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Neurobehavioral and genotoxic evaluation of (−)-linalool in mice


(−)-Linalool is a monoterpene compound commonly found as a major component of the essential oil of several aromatic species. It has been shown to exert several actions in the central nervous system (CNS) and is able to inhibit glutamate receptors. This study investigated the effect of (−)-linalool in depression and genotoxicity models. Mice were given (−)-linalool (10, 50, 100 or 200 mg/kg i.p.) and were evaluated using the tail suspension test (TST). Genotoxic and antigenotoxic effects in blood and brain were investigated using the alkaline comet assay. In the TST, the animals that received doses of 100 and 200 mg/kg presented a decrease in immobility times. No increase in DNA damage was observed in either tissue, and resistance to DNA oxidative damage induced by hydrogen peroxide did not increase. (−)-Linalool showed an antidepressant-like activity in the TST and was unable to cause damage/protection to DNA in brain tissue and peripheral blood. This investigation provides evidence of an important effect of (−)-linalool on the CNS; however, more studies are necessary to support its possible clinical uses.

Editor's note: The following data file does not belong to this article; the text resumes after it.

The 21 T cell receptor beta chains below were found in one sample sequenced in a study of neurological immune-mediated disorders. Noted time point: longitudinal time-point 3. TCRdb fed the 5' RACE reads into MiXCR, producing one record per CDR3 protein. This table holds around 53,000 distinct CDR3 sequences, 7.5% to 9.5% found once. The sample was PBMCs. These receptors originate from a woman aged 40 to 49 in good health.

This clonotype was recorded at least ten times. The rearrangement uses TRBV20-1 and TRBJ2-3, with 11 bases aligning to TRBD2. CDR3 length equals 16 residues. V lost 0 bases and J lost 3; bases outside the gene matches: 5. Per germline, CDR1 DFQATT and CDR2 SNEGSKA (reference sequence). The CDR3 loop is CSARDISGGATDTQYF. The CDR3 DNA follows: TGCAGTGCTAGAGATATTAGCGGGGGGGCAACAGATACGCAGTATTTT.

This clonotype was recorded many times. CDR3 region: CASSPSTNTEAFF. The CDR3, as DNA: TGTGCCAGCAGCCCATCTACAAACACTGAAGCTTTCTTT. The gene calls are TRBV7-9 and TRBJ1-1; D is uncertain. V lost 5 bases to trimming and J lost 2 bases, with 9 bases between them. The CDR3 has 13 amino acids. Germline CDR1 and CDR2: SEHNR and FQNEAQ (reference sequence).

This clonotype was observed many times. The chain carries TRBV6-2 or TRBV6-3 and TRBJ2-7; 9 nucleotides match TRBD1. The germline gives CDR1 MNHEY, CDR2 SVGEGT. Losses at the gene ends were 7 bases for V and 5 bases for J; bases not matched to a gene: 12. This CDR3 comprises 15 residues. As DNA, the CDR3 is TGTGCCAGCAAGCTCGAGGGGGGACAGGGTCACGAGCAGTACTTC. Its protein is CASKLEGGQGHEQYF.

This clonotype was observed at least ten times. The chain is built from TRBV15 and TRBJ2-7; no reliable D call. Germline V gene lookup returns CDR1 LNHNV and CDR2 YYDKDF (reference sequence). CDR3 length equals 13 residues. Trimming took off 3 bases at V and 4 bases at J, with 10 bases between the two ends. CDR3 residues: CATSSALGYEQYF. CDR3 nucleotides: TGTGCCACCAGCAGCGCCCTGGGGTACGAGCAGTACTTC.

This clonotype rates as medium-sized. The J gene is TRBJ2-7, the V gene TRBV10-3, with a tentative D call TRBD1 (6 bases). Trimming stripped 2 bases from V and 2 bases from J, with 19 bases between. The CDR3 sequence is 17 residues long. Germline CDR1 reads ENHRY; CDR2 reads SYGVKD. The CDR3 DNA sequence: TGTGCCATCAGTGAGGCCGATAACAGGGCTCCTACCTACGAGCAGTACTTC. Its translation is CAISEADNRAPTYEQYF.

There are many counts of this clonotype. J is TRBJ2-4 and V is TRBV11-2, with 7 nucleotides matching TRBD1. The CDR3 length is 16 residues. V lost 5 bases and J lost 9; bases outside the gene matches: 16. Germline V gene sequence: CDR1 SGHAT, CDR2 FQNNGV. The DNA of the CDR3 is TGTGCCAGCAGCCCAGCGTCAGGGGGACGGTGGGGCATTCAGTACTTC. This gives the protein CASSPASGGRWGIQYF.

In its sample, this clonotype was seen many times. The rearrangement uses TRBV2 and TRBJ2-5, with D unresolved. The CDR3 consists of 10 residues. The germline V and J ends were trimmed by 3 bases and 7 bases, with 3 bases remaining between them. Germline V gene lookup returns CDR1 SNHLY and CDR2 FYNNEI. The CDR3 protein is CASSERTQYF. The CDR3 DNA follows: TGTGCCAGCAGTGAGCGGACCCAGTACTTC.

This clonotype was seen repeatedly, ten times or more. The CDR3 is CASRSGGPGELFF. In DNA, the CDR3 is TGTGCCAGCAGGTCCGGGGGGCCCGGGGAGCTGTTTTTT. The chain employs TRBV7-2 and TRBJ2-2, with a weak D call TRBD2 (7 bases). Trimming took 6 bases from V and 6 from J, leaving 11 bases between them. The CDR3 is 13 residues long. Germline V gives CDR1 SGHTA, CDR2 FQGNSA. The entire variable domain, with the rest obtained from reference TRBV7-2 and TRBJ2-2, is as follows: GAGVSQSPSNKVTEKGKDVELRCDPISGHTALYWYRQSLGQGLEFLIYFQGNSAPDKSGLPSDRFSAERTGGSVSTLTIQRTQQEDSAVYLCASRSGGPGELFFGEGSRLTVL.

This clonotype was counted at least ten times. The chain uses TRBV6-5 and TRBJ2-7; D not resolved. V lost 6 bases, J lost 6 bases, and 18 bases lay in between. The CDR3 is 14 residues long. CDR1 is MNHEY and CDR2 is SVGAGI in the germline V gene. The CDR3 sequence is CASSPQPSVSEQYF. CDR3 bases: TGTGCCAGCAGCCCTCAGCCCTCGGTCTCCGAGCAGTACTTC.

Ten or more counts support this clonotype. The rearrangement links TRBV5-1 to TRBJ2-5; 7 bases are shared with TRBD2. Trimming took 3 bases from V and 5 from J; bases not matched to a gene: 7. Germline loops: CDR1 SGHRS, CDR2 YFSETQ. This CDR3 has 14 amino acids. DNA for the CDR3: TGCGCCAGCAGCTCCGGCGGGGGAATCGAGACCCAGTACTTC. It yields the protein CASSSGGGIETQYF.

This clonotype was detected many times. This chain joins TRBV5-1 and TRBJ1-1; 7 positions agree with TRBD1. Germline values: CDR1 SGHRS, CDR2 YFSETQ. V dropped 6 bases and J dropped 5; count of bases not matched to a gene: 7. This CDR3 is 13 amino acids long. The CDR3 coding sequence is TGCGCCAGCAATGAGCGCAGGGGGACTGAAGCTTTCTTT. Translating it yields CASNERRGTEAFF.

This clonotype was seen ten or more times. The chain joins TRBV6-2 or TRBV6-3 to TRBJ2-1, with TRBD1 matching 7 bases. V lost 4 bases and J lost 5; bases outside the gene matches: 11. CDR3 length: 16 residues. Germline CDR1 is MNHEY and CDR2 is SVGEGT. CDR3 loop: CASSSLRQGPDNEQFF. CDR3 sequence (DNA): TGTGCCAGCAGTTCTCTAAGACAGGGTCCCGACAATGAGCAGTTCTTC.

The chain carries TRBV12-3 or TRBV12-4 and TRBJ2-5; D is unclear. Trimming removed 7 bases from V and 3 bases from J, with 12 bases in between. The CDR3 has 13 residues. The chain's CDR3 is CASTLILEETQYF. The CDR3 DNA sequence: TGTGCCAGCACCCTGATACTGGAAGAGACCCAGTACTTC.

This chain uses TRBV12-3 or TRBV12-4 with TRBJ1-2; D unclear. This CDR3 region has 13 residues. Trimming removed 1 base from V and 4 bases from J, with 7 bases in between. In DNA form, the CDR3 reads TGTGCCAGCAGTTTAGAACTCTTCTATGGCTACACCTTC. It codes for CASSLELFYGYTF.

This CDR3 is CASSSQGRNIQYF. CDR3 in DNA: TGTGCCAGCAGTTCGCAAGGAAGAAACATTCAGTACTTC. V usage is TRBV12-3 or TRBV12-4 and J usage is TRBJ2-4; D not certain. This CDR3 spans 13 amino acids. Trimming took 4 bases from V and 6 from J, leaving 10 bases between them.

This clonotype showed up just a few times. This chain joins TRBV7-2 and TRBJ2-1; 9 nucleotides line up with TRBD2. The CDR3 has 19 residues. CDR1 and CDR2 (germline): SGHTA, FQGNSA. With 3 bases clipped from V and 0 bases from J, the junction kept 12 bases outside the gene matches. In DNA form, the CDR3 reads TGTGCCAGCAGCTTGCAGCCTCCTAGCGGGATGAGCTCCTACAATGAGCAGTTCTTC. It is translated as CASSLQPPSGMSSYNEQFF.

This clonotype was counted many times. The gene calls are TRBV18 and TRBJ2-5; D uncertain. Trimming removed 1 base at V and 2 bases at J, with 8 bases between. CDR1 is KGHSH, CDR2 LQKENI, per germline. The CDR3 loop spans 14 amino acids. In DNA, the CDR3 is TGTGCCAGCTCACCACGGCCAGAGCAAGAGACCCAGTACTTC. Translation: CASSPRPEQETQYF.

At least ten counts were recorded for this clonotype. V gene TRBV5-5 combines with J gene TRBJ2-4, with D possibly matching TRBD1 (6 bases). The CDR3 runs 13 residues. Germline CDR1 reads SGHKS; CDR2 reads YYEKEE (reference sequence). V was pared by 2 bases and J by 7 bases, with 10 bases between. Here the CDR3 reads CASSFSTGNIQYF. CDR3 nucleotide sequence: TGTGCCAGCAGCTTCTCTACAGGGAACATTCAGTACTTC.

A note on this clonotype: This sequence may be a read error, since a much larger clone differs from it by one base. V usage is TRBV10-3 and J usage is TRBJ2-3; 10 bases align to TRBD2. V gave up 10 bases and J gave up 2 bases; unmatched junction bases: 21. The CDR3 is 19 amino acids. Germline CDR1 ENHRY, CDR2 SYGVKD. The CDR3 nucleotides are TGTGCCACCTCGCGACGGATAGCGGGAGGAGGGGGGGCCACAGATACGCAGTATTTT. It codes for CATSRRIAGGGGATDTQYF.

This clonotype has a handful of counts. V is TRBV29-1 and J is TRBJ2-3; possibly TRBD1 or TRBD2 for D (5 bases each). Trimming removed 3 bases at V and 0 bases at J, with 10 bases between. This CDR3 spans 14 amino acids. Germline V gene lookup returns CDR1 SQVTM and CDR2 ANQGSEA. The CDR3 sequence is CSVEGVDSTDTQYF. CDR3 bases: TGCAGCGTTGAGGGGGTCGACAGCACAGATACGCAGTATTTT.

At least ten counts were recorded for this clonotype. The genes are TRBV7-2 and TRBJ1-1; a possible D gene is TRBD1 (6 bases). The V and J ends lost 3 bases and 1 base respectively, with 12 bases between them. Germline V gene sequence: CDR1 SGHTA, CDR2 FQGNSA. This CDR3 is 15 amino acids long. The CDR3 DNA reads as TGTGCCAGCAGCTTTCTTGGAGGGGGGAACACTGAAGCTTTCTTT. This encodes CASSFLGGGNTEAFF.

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This work was supported by CNPq (Conselho Nacional de Desenvolvimento Científico e Tecnológico) and FAPERGS (Fundação de Amparo à Pesquisa do Estado do Rio Grande do Sul), Brazil.

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Correspondence to Patrícia Pereira.

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Coelho, V., Mazzardo-Martins, L., Martins, D.F. et al. Neurobehavioral and genotoxic evaluation of (−)-linalool in mice. J Nat Med 67, 876–880 (2013).

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  • Comet assay
  • Depression
  • Genotoxicity
  • (−)-Linalool
  • Tail suspension test